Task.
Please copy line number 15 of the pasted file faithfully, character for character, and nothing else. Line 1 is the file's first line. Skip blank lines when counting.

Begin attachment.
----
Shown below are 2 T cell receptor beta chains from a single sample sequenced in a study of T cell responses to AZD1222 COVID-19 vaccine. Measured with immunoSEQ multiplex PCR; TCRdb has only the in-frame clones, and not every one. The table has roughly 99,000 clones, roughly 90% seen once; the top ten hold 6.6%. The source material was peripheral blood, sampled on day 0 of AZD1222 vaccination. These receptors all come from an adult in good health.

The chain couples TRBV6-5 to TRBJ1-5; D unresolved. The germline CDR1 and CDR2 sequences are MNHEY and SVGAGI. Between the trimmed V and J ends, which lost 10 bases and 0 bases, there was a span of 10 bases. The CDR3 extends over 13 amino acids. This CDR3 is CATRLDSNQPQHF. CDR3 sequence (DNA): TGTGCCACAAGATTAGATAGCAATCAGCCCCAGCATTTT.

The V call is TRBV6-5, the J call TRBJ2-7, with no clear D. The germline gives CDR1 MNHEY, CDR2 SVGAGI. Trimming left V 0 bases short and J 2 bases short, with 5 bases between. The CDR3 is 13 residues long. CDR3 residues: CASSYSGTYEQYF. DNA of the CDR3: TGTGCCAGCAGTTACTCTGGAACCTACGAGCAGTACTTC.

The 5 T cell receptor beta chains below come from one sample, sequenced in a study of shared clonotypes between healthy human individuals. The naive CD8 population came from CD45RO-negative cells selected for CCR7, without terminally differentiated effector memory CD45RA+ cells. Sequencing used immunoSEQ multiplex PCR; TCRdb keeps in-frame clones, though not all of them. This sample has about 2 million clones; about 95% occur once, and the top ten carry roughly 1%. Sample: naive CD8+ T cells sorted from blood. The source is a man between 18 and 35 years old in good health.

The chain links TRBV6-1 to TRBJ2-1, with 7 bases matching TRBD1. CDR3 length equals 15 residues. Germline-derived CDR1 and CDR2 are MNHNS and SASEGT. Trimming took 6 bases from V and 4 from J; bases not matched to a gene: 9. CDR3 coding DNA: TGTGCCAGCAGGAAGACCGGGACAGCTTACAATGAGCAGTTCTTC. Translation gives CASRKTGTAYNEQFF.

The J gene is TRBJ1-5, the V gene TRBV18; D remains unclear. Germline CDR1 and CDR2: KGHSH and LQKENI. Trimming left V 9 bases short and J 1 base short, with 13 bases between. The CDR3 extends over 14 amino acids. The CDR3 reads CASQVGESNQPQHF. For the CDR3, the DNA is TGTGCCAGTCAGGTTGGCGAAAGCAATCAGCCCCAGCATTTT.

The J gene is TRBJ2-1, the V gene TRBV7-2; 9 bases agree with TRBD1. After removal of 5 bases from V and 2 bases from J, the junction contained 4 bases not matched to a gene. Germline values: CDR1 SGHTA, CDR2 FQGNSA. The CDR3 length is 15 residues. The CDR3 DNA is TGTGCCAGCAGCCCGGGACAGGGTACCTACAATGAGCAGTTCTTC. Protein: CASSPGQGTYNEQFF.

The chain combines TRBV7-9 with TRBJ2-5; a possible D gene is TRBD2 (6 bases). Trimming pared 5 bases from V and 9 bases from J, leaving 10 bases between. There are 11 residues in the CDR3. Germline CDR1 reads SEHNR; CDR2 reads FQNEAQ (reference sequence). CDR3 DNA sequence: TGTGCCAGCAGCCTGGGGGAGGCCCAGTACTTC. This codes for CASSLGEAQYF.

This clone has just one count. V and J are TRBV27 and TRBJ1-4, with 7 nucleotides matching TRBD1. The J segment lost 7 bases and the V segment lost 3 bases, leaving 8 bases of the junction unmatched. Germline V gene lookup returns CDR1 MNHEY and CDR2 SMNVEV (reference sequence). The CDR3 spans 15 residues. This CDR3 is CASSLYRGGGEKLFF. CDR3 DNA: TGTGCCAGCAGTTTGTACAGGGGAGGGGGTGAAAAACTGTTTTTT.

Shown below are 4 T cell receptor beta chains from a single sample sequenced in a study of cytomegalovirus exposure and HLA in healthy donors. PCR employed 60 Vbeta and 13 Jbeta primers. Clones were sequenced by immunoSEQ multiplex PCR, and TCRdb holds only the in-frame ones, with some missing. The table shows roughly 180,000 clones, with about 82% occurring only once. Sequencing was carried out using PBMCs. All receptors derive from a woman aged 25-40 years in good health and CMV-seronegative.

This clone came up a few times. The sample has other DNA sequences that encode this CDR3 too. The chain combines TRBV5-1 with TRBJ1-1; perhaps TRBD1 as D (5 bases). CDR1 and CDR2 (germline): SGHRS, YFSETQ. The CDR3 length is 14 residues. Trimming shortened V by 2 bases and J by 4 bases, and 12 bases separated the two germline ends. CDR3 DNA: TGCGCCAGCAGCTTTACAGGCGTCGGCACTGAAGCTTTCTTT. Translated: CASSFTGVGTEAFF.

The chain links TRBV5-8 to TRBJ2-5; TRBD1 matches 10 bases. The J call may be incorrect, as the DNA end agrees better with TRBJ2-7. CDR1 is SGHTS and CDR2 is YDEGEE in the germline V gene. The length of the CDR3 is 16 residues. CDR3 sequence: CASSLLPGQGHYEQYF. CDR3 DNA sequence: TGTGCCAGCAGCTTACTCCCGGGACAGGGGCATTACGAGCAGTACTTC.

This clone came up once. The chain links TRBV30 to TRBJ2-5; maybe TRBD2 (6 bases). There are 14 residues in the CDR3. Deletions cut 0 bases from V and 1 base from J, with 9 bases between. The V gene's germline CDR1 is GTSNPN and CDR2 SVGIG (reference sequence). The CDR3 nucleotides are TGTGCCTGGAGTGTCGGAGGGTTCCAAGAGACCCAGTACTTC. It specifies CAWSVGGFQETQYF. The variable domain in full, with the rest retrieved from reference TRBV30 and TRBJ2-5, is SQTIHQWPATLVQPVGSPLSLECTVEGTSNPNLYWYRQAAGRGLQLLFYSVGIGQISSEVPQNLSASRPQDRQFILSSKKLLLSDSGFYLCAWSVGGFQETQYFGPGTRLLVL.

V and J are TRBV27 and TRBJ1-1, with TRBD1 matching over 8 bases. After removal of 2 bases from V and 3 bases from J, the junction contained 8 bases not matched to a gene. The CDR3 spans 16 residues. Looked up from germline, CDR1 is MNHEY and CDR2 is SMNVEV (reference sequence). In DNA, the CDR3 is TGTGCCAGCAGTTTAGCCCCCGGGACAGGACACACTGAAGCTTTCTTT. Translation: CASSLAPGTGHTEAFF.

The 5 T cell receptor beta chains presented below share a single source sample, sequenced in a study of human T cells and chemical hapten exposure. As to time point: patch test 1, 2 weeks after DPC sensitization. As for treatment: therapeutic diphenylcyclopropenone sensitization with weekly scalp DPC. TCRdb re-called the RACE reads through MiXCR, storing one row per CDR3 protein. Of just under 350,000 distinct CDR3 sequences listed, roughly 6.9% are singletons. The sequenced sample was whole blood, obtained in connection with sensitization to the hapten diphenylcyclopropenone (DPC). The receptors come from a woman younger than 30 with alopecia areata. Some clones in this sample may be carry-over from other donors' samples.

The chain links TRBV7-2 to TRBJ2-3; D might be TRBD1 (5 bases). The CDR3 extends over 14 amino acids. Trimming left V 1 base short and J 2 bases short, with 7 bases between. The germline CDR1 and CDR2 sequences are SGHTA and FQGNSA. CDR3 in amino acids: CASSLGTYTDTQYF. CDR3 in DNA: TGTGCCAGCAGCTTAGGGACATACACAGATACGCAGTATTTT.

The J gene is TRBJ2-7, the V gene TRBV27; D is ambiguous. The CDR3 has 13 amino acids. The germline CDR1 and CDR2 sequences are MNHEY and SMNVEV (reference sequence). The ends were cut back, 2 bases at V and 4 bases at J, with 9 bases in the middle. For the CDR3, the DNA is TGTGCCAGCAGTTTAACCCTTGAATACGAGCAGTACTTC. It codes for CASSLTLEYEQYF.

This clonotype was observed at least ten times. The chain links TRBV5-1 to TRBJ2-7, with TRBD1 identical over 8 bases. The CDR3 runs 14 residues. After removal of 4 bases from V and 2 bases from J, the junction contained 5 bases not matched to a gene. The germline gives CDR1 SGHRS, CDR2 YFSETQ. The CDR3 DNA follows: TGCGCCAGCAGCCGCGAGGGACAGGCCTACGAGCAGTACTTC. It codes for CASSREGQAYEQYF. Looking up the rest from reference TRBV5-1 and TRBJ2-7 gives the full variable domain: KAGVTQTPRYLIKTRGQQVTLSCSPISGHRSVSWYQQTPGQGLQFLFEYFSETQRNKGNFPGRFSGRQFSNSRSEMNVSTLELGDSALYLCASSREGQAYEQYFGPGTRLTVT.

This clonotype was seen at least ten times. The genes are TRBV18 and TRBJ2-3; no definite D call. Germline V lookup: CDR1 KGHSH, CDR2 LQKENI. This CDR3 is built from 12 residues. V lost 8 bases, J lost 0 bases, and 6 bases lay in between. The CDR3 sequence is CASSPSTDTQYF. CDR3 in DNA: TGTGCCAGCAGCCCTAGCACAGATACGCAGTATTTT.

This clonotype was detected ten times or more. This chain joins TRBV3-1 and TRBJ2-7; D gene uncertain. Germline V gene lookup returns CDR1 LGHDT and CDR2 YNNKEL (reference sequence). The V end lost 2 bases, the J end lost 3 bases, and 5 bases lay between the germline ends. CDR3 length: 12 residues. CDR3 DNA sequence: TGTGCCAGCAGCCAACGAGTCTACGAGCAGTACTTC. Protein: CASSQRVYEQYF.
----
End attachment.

The 5 T cell receptor beta chains presented below share a single source sample, sequenced in a study of human T cells and chemical hapten exposure. As to time point: patch test 1, 2 weeks after DPC sensitization. As for treatment: therapeutic diphenylcyclopropenone sensitization with weekly scalp DPC. TCRdb re-called the RACE reads through MiXCR, storing one row per CDR3 protein. Of just under 350,000 distinct CDR3 sequences listed, roughly 6.9% are singletons. The sequenced sample was whole blood, obtained in connection with sensitization to the hapten diphenylcyclopropenone (DPC). The receptors come from a woman younger than 30 with alopecia areata. Some clones in this sample may be carry-over from other donors' samples.